(Editor's Note: The second of two columns on clergy stress. The first one appeared last Friday.)
Week after week, year after year, ministers rise to preach, knowing their flocks expect them to deliver messages that are truly inspired by God or, at the very least, somewhat uplifting.
After years facing United Methodist congregations in the Bible Belt, the Rev. Harold Bales had an epiphany about this duty -- although some might consider his candid vision a kind of ecclesiastical nightmare.
Imagine what would happen if a pastor stepped into the pulpit and said something like the following.
"Dear friends, in the past week I have prayed and prayed," said Bales, describing this scenario. "I have read my Bible, talked to other colleagues and read stacks of inspirational journals -- seeking a word from the Lord.
"Well, what I need to tell you is that I have heard nothing from the Lord this week. I was kind of wondering: Have any of you heard from him?"
It's hard for clergy to imagine doing such a thing, said Bales, because most are afraid to be this transparent. Some fear that members of their flock will freak out and call their ecclesiastical superiors to register a complaint or, worse, to express concern that the pastor may be cracking up.
In addition to his years in what Southerners call "tall steeple" churches in cities like Charlotte and Asheville, N.C., Bales has also been on the administrative side of this kind of drama. He served as superintendent of Salisbury District in Western North Carolina and, for many years, was on the staff of his denomination's General Boards of Evangelism and Discipleship.
In other words, Bales has fielded his share of appeals from ticked-off church members, as well as having inspired a few such calls himself. A native of Knoxville, Tenn., he is now semi-retired, living in Kannapolis, N.C., and writing columns and bites of social media linked to his TheSouthernFriedPreacher.com website.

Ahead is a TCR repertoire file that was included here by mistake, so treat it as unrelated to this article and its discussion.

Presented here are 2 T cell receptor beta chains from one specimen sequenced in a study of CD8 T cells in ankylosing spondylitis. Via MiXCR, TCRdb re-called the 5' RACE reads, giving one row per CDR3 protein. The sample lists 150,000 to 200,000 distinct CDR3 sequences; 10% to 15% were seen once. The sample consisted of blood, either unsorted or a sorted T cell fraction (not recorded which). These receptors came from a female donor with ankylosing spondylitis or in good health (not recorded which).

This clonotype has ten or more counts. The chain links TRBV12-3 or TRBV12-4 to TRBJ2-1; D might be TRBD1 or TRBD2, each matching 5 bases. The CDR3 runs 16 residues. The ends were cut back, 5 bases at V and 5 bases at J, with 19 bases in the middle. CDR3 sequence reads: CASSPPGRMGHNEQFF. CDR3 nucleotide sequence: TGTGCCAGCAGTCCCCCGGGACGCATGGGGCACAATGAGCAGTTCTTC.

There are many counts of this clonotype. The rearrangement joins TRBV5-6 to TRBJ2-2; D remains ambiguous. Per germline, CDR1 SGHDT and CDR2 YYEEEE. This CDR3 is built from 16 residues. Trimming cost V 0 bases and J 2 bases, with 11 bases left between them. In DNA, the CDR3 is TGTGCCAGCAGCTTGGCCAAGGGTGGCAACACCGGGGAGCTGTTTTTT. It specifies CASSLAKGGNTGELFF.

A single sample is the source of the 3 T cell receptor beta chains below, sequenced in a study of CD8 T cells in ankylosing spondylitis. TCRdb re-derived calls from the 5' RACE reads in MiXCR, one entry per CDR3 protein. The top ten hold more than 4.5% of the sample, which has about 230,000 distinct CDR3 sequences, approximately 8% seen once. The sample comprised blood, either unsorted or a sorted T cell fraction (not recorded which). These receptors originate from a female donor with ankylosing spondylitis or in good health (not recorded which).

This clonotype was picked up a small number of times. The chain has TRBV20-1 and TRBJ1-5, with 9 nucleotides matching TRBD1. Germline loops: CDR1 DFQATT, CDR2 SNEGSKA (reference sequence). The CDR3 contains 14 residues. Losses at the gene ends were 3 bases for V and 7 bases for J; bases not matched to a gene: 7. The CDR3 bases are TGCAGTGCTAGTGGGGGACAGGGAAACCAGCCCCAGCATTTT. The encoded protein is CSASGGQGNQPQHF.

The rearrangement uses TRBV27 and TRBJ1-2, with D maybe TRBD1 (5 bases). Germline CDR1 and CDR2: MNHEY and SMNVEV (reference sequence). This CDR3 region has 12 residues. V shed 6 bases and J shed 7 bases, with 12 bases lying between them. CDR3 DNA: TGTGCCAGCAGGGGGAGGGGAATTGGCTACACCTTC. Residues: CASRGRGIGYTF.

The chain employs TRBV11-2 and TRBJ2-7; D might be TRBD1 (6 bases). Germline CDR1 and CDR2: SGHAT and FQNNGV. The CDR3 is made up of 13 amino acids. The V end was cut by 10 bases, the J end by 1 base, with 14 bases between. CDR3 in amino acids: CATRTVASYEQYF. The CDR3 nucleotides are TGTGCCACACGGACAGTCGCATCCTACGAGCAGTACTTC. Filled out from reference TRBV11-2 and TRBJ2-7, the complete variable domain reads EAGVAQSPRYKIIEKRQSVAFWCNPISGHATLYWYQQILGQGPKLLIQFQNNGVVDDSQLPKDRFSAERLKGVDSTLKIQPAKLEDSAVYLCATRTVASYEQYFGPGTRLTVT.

The bottom line for many pastors, said Bales, is that they are afraid to level with their people -- person to person.
"Let's face it. Your people can run you crazy. But that's really not where ministers get into deep trouble," he said. "Through the years, I have been especially interested in all the ways that ministers struggle with their own humanity. You see, they expect so much out of themselves, which can be hard since their people keep trying to hold them to standards higher than the saints and the angels."
Try to imagine, he said, a pastor speaking these words to the faithful: "Dear friends, I am undone. My marriage is in shambles and things aren't going great with my kids, either. My emotions are wracked. I'm stressed out. ... You see, I'm prepared to minister to you, but who is going to minister to me?"
Or here is another one Bales tried to deliver a time or two: "Dear friends, I need more nerve. I need help, because there are hard truths I need to tell you. That frightens me because I yearn to be loved by everyone. I also crave success. So you see, I'm afraid of you. I'm afraid to tell you the truth."
All of this stress adds up and, thus, Bales said he has seen research indicating that every year another 18,000 pastors surrender and quit the ministry.
Yes, it's important for the faithful to pray for their ministers, he stressed. It's also important for them to know that clergy can feel isolated from the people around them and struggle to develop real, honest friendships. Like many lay people, pastors also get suckered into believing that "humor and delight, joy and pleasure are somehow unspiritual," he explained. When in doubt, it never hurts to tell your pastor a joke or to suggest that it's time to "clock out" and go get some barbecue.
It's also important to "respect how emotionally vulnerable a pastor can be. ... Those who give the appearance of great strength are very human and unless they are deluded about themselves, are subject to inner struggles and self-doubt," noted Bales. It helps to grasp the truth that "unless your minister is experiencing an occasional failure, he or she is probably not risking enough for God's sake."
Every now and then, he said, a pastor simply must have the freedom to say things like, "I don't know" -- or even, "Ouch! I was wrong."
(Terry Mattingly directs the Washington Journalism Center at the Council for Christian Colleges and Universities. Contact him at email@example.com or www.tmatt.net.)